Time and again, I keep reading on the internet that cardioid gradient arrays (also known as CSA), lack impact and suffer from time smearing. I can’t help but feel that this prejudice is unwarranted.
In this article, I will elaborate once more on why this notion might be unjustified.
One of the biggest challenges every new generation of sound engineers appears to struggle with is learning how to phase align subwoofers to mains. A quest which at one point in my early career felt like impossible.
In this article, I will disclose the method which has been working flawlessly for me in the past couple of years. It's a two-step process consisting of a relative and absolute part.
If you lookup group delay on Wikipedia, you'll find the following definition:
"Group delay is the time delay of the amplitude envelopes of the various sinusoidal components of a signal through a device under test (DUT)."
Where various can be thought of as assorted or mixed.
The first time I read that, my initial thought was: "Come again?". I mean seriously, what does that even mean?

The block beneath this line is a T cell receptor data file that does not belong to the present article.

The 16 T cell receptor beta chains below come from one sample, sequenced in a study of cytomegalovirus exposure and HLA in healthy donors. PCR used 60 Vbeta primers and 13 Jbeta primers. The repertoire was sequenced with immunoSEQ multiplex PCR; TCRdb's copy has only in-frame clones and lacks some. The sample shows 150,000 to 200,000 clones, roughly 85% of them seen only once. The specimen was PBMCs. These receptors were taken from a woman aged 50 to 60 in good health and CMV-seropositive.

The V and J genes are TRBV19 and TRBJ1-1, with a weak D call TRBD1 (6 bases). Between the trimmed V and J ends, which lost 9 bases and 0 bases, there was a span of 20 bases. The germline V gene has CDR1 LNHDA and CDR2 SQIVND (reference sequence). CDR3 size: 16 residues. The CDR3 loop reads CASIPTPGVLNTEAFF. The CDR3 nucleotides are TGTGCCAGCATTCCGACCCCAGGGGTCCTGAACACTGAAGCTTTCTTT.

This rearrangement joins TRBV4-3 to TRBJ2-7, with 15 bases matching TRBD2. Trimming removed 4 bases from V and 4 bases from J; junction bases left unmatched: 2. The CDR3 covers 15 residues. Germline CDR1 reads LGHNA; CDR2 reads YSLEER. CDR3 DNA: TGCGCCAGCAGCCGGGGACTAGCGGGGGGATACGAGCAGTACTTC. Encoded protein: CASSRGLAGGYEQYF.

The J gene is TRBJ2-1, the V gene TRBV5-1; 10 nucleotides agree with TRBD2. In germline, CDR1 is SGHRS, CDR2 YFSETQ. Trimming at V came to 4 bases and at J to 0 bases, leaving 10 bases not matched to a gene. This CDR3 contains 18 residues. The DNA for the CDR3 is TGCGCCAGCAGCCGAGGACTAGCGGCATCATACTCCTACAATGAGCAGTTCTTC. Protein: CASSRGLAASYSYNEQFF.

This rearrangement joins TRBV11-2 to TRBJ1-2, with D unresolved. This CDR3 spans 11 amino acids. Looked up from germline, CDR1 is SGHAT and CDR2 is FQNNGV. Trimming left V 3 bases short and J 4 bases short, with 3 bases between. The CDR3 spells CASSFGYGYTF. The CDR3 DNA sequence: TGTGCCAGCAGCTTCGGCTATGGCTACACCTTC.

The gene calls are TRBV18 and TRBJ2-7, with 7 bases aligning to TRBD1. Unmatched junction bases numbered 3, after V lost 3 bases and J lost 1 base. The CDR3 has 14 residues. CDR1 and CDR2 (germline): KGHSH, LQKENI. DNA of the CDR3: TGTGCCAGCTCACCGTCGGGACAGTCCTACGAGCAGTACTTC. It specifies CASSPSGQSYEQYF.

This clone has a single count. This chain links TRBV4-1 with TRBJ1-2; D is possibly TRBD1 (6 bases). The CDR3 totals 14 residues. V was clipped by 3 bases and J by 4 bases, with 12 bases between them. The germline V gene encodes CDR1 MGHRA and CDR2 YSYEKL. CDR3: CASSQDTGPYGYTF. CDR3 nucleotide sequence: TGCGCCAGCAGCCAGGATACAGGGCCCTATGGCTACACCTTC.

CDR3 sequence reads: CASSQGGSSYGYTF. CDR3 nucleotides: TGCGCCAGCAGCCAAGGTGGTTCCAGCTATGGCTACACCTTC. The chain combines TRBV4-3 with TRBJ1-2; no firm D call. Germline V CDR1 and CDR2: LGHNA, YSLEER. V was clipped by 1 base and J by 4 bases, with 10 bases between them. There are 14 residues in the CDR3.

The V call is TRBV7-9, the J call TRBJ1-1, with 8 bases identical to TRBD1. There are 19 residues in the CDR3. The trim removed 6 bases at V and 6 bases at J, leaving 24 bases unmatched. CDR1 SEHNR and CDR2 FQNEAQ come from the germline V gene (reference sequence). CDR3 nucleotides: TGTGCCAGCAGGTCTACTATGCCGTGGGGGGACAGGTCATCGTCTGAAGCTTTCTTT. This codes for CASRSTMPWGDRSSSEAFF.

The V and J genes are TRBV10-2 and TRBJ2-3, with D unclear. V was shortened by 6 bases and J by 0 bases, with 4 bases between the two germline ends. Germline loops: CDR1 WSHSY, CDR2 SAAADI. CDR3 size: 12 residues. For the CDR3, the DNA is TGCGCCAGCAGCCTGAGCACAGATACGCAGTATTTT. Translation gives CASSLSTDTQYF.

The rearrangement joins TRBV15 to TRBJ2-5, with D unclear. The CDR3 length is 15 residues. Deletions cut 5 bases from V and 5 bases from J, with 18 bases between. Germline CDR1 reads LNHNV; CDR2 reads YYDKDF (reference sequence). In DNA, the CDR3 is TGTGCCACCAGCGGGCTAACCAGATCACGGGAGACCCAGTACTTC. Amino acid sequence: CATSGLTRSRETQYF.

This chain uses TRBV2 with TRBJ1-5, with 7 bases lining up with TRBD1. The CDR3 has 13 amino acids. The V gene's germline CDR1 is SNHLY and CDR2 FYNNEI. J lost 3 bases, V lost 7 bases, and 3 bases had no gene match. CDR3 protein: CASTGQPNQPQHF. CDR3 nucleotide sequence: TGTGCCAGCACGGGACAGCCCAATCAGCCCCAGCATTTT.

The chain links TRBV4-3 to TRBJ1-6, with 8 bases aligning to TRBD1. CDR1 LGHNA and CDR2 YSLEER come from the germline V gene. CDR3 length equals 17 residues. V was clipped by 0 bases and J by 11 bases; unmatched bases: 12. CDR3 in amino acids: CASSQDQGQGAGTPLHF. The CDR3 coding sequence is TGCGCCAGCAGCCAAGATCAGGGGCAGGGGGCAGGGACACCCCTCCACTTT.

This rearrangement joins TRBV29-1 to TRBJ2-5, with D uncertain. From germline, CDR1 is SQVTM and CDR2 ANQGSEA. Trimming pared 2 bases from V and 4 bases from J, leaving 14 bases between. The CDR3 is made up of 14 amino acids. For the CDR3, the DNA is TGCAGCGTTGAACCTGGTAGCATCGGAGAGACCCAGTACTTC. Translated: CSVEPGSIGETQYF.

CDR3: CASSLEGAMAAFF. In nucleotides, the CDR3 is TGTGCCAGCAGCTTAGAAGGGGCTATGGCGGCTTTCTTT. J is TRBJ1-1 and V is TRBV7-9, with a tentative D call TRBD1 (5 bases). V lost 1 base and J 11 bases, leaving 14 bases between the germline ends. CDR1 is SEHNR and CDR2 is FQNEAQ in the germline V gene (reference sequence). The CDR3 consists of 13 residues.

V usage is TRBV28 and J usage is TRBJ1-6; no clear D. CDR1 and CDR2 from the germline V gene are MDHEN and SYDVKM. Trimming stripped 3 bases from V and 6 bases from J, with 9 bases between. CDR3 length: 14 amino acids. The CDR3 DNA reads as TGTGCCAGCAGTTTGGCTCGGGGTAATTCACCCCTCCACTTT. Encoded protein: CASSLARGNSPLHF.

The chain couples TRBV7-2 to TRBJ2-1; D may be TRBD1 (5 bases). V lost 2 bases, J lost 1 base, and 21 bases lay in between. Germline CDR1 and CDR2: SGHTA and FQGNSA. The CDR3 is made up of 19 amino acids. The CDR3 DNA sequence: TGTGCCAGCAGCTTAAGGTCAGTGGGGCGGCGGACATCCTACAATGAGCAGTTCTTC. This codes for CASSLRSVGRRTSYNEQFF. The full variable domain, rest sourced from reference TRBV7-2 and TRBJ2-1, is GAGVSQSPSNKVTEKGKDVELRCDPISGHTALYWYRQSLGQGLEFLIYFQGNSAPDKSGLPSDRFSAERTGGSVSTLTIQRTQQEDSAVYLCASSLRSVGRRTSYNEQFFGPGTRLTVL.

During the past three years, this long-dreaded article has been slowly taking shape in my mind. Finally, I have found the courage to write it because frankly, I don't know if I even understand it myself. So here goes nothing.
"Blindly accepting a transfer function without knowledge of the details of the time record that produced it is all too common, and using such can make good gear perform poorly"
- Pat Brown -
This quote by Pat Brown of SynAudCon (among others) was brought to my attention by fellow instructor Fedele De Marco who posted it on his Facebook page Il Lato Oscuro della Fase (The dark side of phase).
Pat Brown makes a good point that inspired me to write a series of articles about the considerations involved in determining the appropriate length of a time record and why some FFT analyzers make use of multiple time records at once.